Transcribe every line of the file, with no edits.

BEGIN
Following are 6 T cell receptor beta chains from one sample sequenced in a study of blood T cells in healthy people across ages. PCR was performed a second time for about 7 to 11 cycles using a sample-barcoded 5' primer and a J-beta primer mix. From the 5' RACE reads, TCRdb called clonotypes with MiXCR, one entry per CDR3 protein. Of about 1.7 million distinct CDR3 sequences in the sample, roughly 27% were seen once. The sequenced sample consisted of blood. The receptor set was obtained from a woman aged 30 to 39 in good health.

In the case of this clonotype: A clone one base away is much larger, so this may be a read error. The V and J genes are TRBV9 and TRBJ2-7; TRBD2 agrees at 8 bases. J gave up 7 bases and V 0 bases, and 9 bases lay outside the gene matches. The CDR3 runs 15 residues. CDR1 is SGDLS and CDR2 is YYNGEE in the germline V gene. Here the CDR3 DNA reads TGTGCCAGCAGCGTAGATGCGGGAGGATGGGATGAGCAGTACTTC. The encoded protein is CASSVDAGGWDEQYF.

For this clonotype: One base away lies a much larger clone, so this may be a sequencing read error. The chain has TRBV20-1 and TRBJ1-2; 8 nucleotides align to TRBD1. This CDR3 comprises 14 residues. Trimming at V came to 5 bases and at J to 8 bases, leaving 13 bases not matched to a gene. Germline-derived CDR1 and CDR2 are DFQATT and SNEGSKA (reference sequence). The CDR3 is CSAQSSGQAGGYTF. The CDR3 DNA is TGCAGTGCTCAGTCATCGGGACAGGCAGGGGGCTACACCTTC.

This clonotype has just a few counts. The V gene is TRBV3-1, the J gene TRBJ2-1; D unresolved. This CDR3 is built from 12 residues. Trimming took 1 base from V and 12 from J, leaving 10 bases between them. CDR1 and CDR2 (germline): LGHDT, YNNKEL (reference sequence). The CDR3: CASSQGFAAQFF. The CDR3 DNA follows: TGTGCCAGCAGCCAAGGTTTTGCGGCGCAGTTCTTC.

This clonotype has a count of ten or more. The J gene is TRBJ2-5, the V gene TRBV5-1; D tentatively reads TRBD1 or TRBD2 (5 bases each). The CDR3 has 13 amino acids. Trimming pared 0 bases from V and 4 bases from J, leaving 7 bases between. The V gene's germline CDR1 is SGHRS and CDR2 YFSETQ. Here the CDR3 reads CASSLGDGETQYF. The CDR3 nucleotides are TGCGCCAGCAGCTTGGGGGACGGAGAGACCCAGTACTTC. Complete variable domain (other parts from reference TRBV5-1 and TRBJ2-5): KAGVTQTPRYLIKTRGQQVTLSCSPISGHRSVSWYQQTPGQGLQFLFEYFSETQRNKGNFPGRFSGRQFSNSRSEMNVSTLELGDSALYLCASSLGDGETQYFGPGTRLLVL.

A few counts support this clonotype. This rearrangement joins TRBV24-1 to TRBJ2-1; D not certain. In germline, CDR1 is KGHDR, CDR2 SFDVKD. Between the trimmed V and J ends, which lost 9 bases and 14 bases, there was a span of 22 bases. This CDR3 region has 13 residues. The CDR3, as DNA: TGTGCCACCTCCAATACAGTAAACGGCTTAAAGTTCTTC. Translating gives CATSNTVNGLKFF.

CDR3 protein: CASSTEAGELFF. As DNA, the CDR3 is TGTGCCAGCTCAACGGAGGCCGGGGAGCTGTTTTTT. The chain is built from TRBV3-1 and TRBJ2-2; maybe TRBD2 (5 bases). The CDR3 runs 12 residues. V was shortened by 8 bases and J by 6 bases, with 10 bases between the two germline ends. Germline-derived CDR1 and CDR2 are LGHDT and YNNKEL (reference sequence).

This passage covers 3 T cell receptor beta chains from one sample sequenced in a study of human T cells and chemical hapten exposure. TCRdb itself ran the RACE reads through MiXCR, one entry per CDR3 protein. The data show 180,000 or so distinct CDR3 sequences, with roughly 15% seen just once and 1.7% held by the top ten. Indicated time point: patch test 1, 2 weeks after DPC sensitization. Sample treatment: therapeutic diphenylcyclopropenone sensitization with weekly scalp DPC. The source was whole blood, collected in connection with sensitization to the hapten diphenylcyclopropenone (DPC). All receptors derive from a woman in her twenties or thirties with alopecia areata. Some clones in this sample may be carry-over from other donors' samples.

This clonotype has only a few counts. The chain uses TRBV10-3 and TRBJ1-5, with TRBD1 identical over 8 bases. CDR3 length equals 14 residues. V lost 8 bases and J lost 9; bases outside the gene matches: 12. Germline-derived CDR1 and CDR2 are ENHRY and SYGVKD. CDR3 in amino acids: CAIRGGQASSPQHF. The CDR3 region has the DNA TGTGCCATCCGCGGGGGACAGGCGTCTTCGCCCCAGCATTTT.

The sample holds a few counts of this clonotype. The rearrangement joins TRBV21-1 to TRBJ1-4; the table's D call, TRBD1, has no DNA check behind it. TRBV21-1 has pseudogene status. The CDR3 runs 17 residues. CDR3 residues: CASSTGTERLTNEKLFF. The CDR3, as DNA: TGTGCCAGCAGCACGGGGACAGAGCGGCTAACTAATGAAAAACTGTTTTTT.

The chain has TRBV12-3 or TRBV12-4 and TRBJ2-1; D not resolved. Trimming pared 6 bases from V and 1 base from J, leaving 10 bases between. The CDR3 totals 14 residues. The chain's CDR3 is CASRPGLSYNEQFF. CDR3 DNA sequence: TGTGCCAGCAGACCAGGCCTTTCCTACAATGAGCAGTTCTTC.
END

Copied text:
Following are 6 T cell receptor beta chains from one sample sequenced in a study of blood T cells in healthy people across ages. PCR was performed a second time for about 7 to 11 cycles using a sample-barcoded 5' primer and a J-beta primer mix. From the 5' RACE reads, TCRdb called clonotypes with MiXCR, one entry per CDR3 protein. Of about 1.7 million distinct CDR3 sequences in the sample, roughly 27% were seen once. The sequenced sample consisted of blood. The receptor set was obtained from a woman aged 30 to 39 in good health.

In the case of this clonotype: A clone one base away is much larger, so this may be a read error. The V and J genes are TRBV9 and TRBJ2-7; TRBD2 agrees at 8 bases. J gave up 7 bases and V 0 bases, and 9 bases lay outside the gene matches. The CDR3 runs 15 residues. CDR1 is SGDLS and CDR2 is YYNGEE in the germline V gene. Here the CDR3 DNA reads TGTGCCAGCAGCGTAGATGCGGGAGGATGGGATGAGCAGTACTTC. The encoded protein is CASSVDAGGWDEQYF.

For this clonotype: One base away lies a much larger clone, so this may be a sequencing read error. The chain has TRBV20-1 and TRBJ1-2; 8 nucleotides align to TRBD1. This CDR3 comprises 14 residues. Trimming at V came to 5 bases and at J to 8 bases, leaving 13 bases not matched to a gene. Germline-derived CDR1 and CDR2 are DFQATT and SNEGSKA (reference sequence). The CDR3 is CSAQSSGQAGGYTF. The CDR3 DNA is TGCAGTGCTCAGTCATCGGGACAGGCAGGGGGCTACACCTTC.

This clonotype has just a few counts. The V gene is TRBV3-1, the J gene TRBJ2-1; D unresolved. This CDR3 is built from 12 residues. Trimming took 1 base from V and 12 from J, leaving 10 bases between them. CDR1 and CDR2 (germline): LGHDT, YNNKEL (reference sequence). The CDR3: CASSQGFAAQFF. The CDR3 DNA follows: TGTGCCAGCAGCCAAGGTTTTGCGGCGCAGTTCTTC.

This clonotype has a count of ten or more. The J gene is TRBJ2-5, the V gene TRBV5-1; D tentatively reads TRBD1 or TRBD2 (5 bases each). The CDR3 has 13 amino acids. Trimming pared 0 bases from V and 4 bases from J, leaving 7 bases between. The V gene's germline CDR1 is SGHRS and CDR2 YFSETQ. Here the CDR3 reads CASSLGDGETQYF. The CDR3 nucleotides are TGCGCCAGCAGCTTGGGGGACGGAGAGACCCAGTACTTC. Complete variable domain (other parts from reference TRBV5-1 and TRBJ2-5): KAGVTQTPRYLIKTRGQQVTLSCSPISGHRSVSWYQQTPGQGLQFLFEYFSETQRNKGNFPGRFSGRQFSNSRSEMNVSTLELGDSALYLCASSLGDGETQYFGPGTRLLVL.

A few counts support this clonotype. This rearrangement joins TRBV24-1 to TRBJ2-1; D not certain. In germline, CDR1 is KGHDR, CDR2 SFDVKD. Between the trimmed V and J ends, which lost 9 bases and 14 bases, there was a span of 22 bases. This CDR3 region has 13 residues. The CDR3, as DNA: TGTGCCACCTCCAATACAGTAAACGGCTTAAAGTTCTTC. Translating gives CATSNTVNGLKFF.

CDR3 protein: CASSTEAGELFF. As DNA, the CDR3 is TGTGCCAGCTCAACGGAGGCCGGGGAGCTGTTTTTT. The chain is built from TRBV3-1 and TRBJ2-2; maybe TRBD2 (5 bases). The CDR3 runs 12 residues. V was shortened by 8 bases and J by 6 bases, with 10 bases between the two germline ends. Germline-derived CDR1 and CDR2 are LGHDT and YNNKEL (reference sequence).

This passage covers 3 T cell receptor beta chains from one sample sequenced in a study of human T cells and chemical hapten exposure. TCRdb itself ran the RACE reads through MiXCR, one entry per CDR3 protein. The data show 180,000 or so distinct CDR3 sequences, with roughly 15% seen just once and 1.7% held by the top ten. Indicated time point: patch test 1, 2 weeks after DPC sensitization. Sample treatment: therapeutic diphenylcyclopropenone sensitization with weekly scalp DPC. The source was whole blood, collected in connection with sensitization to the hapten diphenylcyclopropenone (DPC). All receptors derive from a woman in her twenties or thirties with alopecia areata. Some clones in this sample may be carry-over from other donors' samples.

This clonotype has only a few counts. The chain uses TRBV10-3 and TRBJ1-5, with TRBD1 identical over 8 bases. CDR3 length equals 14 residues. V lost 8 bases and J lost 9; bases outside the gene matches: 12. Germline-derived CDR1 and CDR2 are ENHRY and SYGVKD. CDR3 in amino acids: CAIRGGQASSPQHF. The CDR3 region has the DNA TGTGCCATCCGCGGGGGACAGGCGTCTTCGCCCCAGCATTTT.

The sample holds a few counts of this clonotype. The rearrangement joins TRBV21-1 to TRBJ1-4; the table's D call, TRBD1, has no DNA check behind it. TRBV21-1 has pseudogene status. The CDR3 runs 17 residues. CDR3 residues: CASSTGTERLTNEKLFF. The CDR3, as DNA: TGTGCCAGCAGCACGGGGACAGAGCGGCTAACTAATGAAAAACTGTTTTTT.

The chain has TRBV12-3 or TRBV12-4 and TRBJ2-1; D not resolved. Trimming pared 6 bases from V and 1 base from J, leaving 10 bases between. The CDR3 totals 14 residues. The chain's CDR3 is CASRPGLSYNEQFF. CDR3 DNA sequence: TGTGCCAGCAGACCAGGCCTTTCCTACAATGAGCAGTTCTTC.